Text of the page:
Ubuntu to drop Unity, kills off smartphones and tablets convergence plans

Desktop Ubuntu will go back to Gnome

Ubuntu is to kill off efforts to put its operating system on smartphones and tablets.

In a blog post, Ubuntu found Mark Shuttleworth, said that the company would end Unity8, the phone and convergence shell and shift its default Ubuntu desktop back to GNOME for Ubuntu 18.04 LTS. This new version of the desktop will ship in April 2018.

With the move, the company has close off plans to have a phone acting as a desktop when docked into a special device hooked up to a display.

He said the company would continue to produce desktop software and maintain the existing LTS releases, working with partners to distribute this software and support corporate customers.

Advertisement
Advertisement - Article continues below
Advertisement - Article continues below

Shuttleworth said he took the view that "if convergence was the future and we could deliver it as free software, that would be widely appreciated both in the free software community and in the technology industry, where there is substantial frustration with the existing, closed, alternatives available to manufacturers".

"I was wrong on both counts," he added, saying his company's efforts were seen as "fragmentation not innovation". He said that while what the Unity8 team had delivered so far was "beautiful, usable and solid", he respected that "markets, and community, ultimately decide which products grow and which disappear".

He said the decision had been a very difficult one for him to make "because of the force of my conviction in the convergence future, and my personal engagement with the people and the product, both of which are amazing. We feel like a family, but this choice is shaped by commercial constraints, and those two are hard to reconcile".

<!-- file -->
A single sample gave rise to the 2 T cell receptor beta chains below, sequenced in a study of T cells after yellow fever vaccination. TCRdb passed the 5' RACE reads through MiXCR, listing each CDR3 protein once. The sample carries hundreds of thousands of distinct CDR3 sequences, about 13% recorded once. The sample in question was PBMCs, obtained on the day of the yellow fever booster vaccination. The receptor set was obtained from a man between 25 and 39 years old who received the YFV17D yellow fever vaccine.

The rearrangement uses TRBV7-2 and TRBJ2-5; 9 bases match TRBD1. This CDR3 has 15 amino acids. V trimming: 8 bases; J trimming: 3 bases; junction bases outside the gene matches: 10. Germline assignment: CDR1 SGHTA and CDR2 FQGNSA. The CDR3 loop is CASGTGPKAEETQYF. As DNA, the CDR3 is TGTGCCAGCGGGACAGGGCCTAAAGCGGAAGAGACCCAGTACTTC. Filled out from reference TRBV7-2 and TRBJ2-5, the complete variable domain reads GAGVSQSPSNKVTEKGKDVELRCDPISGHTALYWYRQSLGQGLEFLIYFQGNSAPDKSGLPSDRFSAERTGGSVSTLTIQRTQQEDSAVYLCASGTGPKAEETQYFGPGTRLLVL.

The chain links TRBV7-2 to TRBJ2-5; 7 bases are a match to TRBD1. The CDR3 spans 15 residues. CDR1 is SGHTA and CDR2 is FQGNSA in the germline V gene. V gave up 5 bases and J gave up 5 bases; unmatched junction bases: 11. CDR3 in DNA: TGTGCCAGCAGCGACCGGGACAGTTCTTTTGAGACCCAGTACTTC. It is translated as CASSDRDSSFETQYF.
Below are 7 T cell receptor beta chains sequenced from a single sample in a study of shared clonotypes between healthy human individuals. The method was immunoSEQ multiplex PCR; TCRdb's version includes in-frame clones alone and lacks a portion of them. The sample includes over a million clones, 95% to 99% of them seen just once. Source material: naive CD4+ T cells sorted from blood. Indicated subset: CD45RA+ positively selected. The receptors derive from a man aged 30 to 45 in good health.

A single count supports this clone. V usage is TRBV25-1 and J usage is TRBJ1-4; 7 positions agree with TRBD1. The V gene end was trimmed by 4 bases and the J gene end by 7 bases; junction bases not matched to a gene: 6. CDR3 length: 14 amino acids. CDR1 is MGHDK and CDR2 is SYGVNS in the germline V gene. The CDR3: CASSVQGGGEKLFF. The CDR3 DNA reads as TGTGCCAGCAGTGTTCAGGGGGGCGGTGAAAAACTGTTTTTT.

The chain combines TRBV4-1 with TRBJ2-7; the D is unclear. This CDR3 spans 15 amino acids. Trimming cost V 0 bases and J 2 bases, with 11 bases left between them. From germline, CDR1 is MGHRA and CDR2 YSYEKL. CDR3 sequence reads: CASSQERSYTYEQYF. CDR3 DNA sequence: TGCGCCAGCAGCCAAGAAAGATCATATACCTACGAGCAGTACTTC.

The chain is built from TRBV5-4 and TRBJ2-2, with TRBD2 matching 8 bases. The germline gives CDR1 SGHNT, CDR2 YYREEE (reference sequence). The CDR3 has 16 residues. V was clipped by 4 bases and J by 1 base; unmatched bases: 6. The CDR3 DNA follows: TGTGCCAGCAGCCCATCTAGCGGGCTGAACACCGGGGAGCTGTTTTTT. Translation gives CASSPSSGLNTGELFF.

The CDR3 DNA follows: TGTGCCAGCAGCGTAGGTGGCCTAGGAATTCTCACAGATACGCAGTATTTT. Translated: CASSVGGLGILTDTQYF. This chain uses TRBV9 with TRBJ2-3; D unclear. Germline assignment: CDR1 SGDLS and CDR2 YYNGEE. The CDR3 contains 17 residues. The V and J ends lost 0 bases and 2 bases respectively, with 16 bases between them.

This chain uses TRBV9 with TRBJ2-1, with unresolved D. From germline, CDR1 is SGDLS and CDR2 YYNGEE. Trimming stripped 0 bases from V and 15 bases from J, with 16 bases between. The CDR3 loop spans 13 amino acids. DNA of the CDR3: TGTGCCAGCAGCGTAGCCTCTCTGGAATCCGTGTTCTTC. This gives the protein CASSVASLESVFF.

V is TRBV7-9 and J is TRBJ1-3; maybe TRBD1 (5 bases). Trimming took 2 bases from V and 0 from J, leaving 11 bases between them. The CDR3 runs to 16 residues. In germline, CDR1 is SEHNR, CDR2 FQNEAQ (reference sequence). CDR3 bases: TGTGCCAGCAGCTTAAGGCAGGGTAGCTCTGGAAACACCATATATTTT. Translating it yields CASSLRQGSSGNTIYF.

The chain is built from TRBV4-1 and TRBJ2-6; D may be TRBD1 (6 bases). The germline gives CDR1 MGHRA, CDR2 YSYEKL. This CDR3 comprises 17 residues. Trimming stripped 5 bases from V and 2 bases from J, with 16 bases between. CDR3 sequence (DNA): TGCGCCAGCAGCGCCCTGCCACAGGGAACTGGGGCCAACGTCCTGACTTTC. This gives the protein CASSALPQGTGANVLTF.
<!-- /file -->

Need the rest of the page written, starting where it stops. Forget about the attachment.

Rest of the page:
Looking to the future, Shuttleworth said that Ubuntu would now concentrate its investments in "areas which are contributing to the growth of the company".

He listed them as Ubuntu itself, for desktops, servers and VMs, its cloud infrastructure products (OpenStack and Kubernetes), cloud operations capabilities (MAAS, LXD, Juju, BootStack), and "our IoT story in snaps and Ubuntu Core".

Featured Resources

The essential guide to cloud-based backup and disaster recovery

Support business continuity by building a holistic emergency plan

Download now

Trends in modern data protection

A comprehensive view of the data protection landscape

Download now

How do vulnerabilities get into software?

90% of security incidents result from exploits against defects in software

Download now

Delivering the future of work - now

The CIO’s guide to building the unified digital workspace for today’s hybrid and multi-cloud strategies.

Download now
Advertisement

Recommended

Visit/operating-systems/25139/ubuntu-vs-mint-which-one-is-better
operating systems

Ubuntu vs Mint: Which one is better?

27 Mar 2019

Most Popular

Visit/business-strategy/digital-transformation/354201/boston-dynamics-dog-like-robots-sniff-out-bombs-for
digital transformation

Boston Dynamics dog-like robots sniff out bombs for Massachusetts police

26 Nov 2019
Visit/mobile/google-android/354189/samsung-galaxy-a90-5g-review-simply-the-best-value-5g-phone
Google Android

Samsung Galaxy A90 5G review: Simply the best value 5G phone

22 Nov 2019
Visit/mobile/mobile-phones/354222/samsung-sails-past-apples-market-share-despite-smartphone-market-slump
Mobile Phones

Samsung sails past Apple's market share despite smartphone market slump

28 Nov 2019
Visit/marketing-comms/social-media/354207/businesses-should-act-fast-during-upcoming-twitter-purge
social media

Businesses should act fast during upcoming Twitter purge

27 Nov 2019